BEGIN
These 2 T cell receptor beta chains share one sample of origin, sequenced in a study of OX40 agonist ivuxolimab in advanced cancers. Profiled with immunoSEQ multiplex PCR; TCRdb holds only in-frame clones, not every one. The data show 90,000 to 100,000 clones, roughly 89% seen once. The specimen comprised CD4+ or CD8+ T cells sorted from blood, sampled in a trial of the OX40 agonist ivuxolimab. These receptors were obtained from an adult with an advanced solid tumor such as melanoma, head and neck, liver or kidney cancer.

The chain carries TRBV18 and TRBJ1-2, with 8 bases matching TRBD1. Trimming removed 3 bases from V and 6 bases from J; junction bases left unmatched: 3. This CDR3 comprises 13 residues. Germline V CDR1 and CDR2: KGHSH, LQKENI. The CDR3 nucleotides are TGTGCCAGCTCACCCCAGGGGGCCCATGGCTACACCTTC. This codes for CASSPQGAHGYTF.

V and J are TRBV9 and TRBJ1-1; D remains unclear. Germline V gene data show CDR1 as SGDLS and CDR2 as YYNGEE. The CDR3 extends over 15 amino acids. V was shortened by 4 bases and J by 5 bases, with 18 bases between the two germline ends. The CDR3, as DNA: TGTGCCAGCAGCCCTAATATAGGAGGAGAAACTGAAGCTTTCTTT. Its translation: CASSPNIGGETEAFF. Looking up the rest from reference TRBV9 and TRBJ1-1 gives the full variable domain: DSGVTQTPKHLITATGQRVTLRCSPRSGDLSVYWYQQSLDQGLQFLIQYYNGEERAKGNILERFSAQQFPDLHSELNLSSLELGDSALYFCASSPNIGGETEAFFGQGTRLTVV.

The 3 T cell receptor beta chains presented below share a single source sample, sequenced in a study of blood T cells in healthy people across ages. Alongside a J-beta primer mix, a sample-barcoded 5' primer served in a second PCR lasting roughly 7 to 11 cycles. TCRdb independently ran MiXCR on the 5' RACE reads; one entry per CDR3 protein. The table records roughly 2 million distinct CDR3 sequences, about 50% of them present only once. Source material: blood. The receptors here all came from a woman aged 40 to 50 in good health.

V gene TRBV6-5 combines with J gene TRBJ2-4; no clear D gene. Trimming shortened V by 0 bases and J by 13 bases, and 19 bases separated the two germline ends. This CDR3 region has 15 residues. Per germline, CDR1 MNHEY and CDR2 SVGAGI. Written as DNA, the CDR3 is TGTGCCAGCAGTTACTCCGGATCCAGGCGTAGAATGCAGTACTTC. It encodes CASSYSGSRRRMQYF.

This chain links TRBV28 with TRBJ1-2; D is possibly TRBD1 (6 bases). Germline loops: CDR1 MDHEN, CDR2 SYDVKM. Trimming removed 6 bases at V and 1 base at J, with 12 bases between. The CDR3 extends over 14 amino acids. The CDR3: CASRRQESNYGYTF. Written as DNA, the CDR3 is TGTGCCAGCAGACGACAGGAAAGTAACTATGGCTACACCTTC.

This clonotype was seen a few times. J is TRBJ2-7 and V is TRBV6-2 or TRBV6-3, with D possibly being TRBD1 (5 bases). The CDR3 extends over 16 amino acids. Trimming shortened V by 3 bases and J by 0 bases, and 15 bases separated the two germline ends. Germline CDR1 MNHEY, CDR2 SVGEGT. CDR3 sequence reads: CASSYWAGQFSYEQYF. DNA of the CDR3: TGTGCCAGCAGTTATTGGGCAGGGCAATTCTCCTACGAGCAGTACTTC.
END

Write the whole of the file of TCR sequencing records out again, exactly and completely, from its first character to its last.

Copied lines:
These 2 T cell receptor beta chains share one sample of origin, sequenced in a study of OX40 agonist ivuxolimab in advanced cancers. Profiled with immunoSEQ multiplex PCR; TCRdb holds only in-frame clones, not every one. The data show 90,000 to 100,000 clones, roughly 89% seen once. The specimen comprised CD4+ or CD8+ T cells sorted from blood, sampled in a trial of the OX40 agonist ivuxolimab. These receptors were obtained from an adult with an advanced solid tumor such as melanoma, head and neck, liver or kidney cancer.

The chain carries TRBV18 and TRBJ1-2, with 8 bases matching TRBD1. Trimming removed 3 bases from V and 6 bases from J; junction bases left unmatched: 3. This CDR3 comprises 13 residues. Germline V CDR1 and CDR2: KGHSH, LQKENI. The CDR3 nucleotides are TGTGCCAGCTCACCCCAGGGGGCCCATGGCTACACCTTC. This codes for CASSPQGAHGYTF.

V and J are TRBV9 and TRBJ1-1; D remains unclear. Germline V gene data show CDR1 as SGDLS and CDR2 as YYNGEE. The CDR3 extends over 15 amino acids. V was shortened by 4 bases and J by 5 bases, with 18 bases between the two germline ends. The CDR3, as DNA: TGTGCCAGCAGCCCTAATATAGGAGGAGAAACTGAAGCTTTCTTT. Its translation: CASSPNIGGETEAFF. Looking up the rest from reference TRBV9 and TRBJ1-1 gives the full variable domain: DSGVTQTPKHLITATGQRVTLRCSPRSGDLSVYWYQQSLDQGLQFLIQYYNGEERAKGNILERFSAQQFPDLHSELNLSSLELGDSALYFCASSPNIGGETEAFFGQGTRLTVV.

The 3 T cell receptor beta chains presented below share a single source sample, sequenced in a study of blood T cells in healthy people across ages. Alongside a J-beta primer mix, a sample-barcoded 5' primer served in a second PCR lasting roughly 7 to 11 cycles. TCRdb independently ran MiXCR on the 5' RACE reads; one entry per CDR3 protein. The table records roughly 2 million distinct CDR3 sequences, about 50% of them present only once. Source material: blood. The receptors here all came from a woman aged 40 to 50 in good health.

V gene TRBV6-5 combines with J gene TRBJ2-4; no clear D gene. Trimming shortened V by 0 bases and J by 13 bases, and 19 bases separated the two germline ends. This CDR3 region has 15 residues. Per germline, CDR1 MNHEY and CDR2 SVGAGI. Written as DNA, the CDR3 is TGTGCCAGCAGTTACTCCGGATCCAGGCGTAGAATGCAGTACTTC. It encodes CASSYSGSRRRMQYF.

This chain links TRBV28 with TRBJ1-2; D is possibly TRBD1 (6 bases). Germline loops: CDR1 MDHEN, CDR2 SYDVKM. Trimming removed 6 bases at V and 1 base at J, with 12 bases between. The CDR3 extends over 14 amino acids. The CDR3: CASRRQESNYGYTF. Written as DNA, the CDR3 is TGTGCCAGCAGACGACAGGAAAGTAACTATGGCTACACCTTC.

This clonotype was seen a few times. J is TRBJ2-7 and V is TRBV6-2 or TRBV6-3, with D possibly being TRBD1 (5 bases). The CDR3 extends over 16 amino acids. Trimming shortened V by 3 bases and J by 0 bases, and 15 bases separated the two germline ends. Germline CDR1 MNHEY, CDR2 SVGEGT. CDR3 sequence reads: CASSYWAGQFSYEQYF. DNA of the CDR3: TGTGCCAGCAGTTATTGGGCAGGGCAATTCTCCTACGAGCAGTACTTC.